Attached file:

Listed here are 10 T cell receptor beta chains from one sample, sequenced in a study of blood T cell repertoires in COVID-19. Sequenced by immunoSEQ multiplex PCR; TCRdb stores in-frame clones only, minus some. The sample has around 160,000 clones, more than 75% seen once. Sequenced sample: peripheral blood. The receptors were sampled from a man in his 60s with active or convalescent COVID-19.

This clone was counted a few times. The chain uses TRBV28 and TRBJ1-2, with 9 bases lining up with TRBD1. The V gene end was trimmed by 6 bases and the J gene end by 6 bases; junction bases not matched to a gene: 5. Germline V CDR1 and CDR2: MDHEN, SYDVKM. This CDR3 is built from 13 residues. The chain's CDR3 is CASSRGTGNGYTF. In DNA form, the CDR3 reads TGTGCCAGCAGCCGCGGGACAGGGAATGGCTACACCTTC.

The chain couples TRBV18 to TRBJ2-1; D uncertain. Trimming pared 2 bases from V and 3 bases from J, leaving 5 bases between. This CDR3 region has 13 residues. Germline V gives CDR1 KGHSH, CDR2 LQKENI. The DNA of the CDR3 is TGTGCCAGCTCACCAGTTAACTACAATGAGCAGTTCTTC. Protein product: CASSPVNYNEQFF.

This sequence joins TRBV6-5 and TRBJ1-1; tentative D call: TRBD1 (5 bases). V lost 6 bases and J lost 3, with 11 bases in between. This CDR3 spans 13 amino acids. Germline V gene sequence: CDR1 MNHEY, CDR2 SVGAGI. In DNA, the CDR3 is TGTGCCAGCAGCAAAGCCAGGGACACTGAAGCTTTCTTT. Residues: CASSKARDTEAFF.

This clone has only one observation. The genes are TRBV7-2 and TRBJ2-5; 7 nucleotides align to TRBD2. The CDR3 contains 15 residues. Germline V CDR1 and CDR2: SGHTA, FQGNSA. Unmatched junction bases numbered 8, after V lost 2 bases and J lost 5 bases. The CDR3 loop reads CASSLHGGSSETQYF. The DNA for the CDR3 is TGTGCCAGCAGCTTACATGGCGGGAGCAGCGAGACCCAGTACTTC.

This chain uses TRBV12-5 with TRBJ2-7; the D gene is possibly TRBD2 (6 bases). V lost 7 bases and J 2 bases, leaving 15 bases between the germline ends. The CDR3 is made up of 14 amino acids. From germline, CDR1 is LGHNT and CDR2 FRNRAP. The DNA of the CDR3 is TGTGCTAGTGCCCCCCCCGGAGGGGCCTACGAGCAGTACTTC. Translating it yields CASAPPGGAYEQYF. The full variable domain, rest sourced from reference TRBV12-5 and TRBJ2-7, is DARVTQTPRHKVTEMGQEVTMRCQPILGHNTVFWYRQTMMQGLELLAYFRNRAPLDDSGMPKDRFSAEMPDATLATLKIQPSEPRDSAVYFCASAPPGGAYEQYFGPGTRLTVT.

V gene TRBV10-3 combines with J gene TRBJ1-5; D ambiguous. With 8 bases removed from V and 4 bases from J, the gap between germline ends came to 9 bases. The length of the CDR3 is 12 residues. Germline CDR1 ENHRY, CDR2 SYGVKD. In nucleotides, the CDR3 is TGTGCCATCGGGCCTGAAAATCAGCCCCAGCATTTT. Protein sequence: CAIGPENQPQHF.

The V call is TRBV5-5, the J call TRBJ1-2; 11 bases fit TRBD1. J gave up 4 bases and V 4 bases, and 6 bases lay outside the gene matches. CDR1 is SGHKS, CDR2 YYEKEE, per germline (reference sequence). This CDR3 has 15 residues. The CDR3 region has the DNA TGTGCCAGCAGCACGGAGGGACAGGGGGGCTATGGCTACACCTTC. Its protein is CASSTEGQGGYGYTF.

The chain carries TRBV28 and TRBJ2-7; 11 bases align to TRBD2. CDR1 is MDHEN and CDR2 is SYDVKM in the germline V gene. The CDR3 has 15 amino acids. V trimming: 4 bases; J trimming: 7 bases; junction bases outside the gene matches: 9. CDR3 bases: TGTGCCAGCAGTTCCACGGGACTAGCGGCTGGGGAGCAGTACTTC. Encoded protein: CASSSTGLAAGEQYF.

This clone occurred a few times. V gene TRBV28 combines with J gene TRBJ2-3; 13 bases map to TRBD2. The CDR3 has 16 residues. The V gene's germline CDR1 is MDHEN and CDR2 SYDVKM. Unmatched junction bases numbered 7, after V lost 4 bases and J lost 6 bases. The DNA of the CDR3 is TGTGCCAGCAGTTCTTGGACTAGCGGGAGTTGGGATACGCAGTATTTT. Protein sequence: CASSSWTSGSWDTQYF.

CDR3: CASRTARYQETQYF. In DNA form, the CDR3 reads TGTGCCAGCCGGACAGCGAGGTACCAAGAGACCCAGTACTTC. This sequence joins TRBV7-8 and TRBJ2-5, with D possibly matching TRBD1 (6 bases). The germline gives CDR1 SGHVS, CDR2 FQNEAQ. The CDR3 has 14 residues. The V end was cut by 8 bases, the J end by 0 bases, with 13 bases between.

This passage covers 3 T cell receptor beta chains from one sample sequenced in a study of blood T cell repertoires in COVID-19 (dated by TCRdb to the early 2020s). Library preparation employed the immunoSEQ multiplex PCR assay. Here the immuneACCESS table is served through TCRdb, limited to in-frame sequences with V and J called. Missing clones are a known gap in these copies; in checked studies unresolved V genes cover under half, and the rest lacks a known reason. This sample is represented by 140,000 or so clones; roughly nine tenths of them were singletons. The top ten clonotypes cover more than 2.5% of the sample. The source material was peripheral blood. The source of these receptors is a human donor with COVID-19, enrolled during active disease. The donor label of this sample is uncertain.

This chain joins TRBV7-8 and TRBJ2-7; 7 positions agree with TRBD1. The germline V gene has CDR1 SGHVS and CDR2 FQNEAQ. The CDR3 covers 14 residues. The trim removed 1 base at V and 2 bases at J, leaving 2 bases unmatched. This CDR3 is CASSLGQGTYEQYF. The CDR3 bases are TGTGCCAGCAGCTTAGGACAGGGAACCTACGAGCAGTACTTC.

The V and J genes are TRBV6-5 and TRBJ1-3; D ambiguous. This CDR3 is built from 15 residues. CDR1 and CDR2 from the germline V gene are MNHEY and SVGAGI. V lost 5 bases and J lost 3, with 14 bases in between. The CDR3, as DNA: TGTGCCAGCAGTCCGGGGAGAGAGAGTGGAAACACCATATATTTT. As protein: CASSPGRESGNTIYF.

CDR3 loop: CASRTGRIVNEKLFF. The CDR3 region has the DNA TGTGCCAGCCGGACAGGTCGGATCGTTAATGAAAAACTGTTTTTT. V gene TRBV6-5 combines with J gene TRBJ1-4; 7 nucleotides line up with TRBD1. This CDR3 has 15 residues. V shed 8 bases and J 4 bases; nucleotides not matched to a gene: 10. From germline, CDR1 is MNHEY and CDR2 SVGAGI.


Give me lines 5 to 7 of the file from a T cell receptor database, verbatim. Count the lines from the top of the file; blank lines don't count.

This clone has only one observation. The genes are TRBV7-2 and TRBJ2-5; 7 nucleotides align to TRBD2. The CDR3 contains 15 residues. Germline V CDR1 and CDR2: SGHTA, FQGNSA. Unmatched junction bases numbered 8, after V lost 2 bases and J lost 5 bases. The CDR3 loop reads CASSLHGGSSETQYF. The DNA for the CDR3 is TGTGCCAGCAGCTTACATGGCGGGAGCAGCGAGACCCAGTACTTC.

This chain uses TRBV12-5 with TRBJ2-7; the D gene is possibly TRBD2 (6 bases). V lost 7 bases and J 2 bases, leaving 15 bases between the germline ends. The CDR3 is made up of 14 amino acids. From germline, CDR1 is LGHNT and CDR2 FRNRAP. The DNA of the CDR3 is TGTGCTAGTGCCCCCCCCGGAGGGGCCTACGAGCAGTACTTC. Translating it yields CASAPPGGAYEQYF. The full variable domain, rest sourced from reference TRBV12-5 and TRBJ2-7, is DARVTQTPRHKVTEMGQEVTMRCQPILGHNTVFWYRQTMMQGLELLAYFRNRAPLDDSGMPKDRFSAEMPDATLATLKIQPSEPRDSAVYFCASAPPGGAYEQYFGPGTRLTVT.

V gene TRBV10-3 combines with J gene TRBJ1-5; D ambiguous. With 8 bases removed from V and 4 bases from J, the gap between germline ends came to 9 bases. The length of the CDR3 is 12 residues. Germline CDR1 ENHRY, CDR2 SYGVKD. In nucleotides, the CDR3 is TGTGCCATCGGGCCTGAAAATCAGCCCCAGCATTTT. Protein sequence: CAIGPENQPQHF.